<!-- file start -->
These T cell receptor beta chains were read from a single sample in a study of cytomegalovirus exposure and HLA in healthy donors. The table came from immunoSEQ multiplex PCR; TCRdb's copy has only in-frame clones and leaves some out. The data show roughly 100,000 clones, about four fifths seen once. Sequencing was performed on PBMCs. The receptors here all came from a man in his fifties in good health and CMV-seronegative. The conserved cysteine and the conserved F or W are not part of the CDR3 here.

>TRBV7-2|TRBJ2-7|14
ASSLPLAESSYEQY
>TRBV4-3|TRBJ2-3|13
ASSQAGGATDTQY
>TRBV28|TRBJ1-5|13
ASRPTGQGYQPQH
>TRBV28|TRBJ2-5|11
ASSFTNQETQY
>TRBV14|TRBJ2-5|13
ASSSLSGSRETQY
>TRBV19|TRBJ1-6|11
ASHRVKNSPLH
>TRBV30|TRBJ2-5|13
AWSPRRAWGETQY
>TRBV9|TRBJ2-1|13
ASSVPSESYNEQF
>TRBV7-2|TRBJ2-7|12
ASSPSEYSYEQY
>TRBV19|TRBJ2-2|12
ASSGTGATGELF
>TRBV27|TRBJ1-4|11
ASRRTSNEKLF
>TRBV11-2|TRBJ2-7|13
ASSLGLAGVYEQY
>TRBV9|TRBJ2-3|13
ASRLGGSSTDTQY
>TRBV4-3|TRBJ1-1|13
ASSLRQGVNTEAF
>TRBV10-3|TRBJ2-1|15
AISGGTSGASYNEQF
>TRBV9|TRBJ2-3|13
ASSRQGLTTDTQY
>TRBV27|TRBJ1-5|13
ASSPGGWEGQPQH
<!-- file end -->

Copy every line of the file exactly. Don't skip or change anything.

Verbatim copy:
These T cell receptor beta chains were read from a single sample in a study of cytomegalovirus exposure and HLA in healthy donors. The table came from immunoSEQ multiplex PCR; TCRdb's copy has only in-frame clones and leaves some out. The data show roughly 100,000 clones, about four fifths seen once. Sequencing was performed on PBMCs. The receptors here all came from a man in his fifties in good health and CMV-seronegative. The conserved cysteine and the conserved F or W are not part of the CDR3 here.

>TRBV7-2|TRBJ2-7|14
ASSLPLAESSYEQY
>TRBV4-3|TRBJ2-3|13
ASSQAGGATDTQY
>TRBV28|TRBJ1-5|13
ASRPTGQGYQPQH
>TRBV28|TRBJ2-5|11
ASSFTNQETQY
>TRBV14|TRBJ2-5|13
ASSSLSGSRETQY
>TRBV19|TRBJ1-6|11
ASHRVKNSPLH
>TRBV30|TRBJ2-5|13
AWSPRRAWGETQY
>TRBV9|TRBJ2-1|13
ASSVPSESYNEQF
>TRBV7-2|TRBJ2-7|12
ASSPSEYSYEQY
>TRBV19|TRBJ2-2|12
ASSGTGATGELF
>TRBV27|TRBJ1-4|11
ASRRTSNEKLF
>TRBV11-2|TRBJ2-7|13
ASSLGLAGVYEQY
>TRBV9|TRBJ2-3|13
ASRLGGSSTDTQY
>TRBV4-3|TRBJ1-1|13
ASSLRQGVNTEAF
>TRBV10-3|TRBJ2-1|15
AISGGTSGASYNEQF
>TRBV9|TRBJ2-3|13
ASSRQGLTTDTQY
>TRBV27|TRBJ1-5|13
ASSPGGWEGQPQH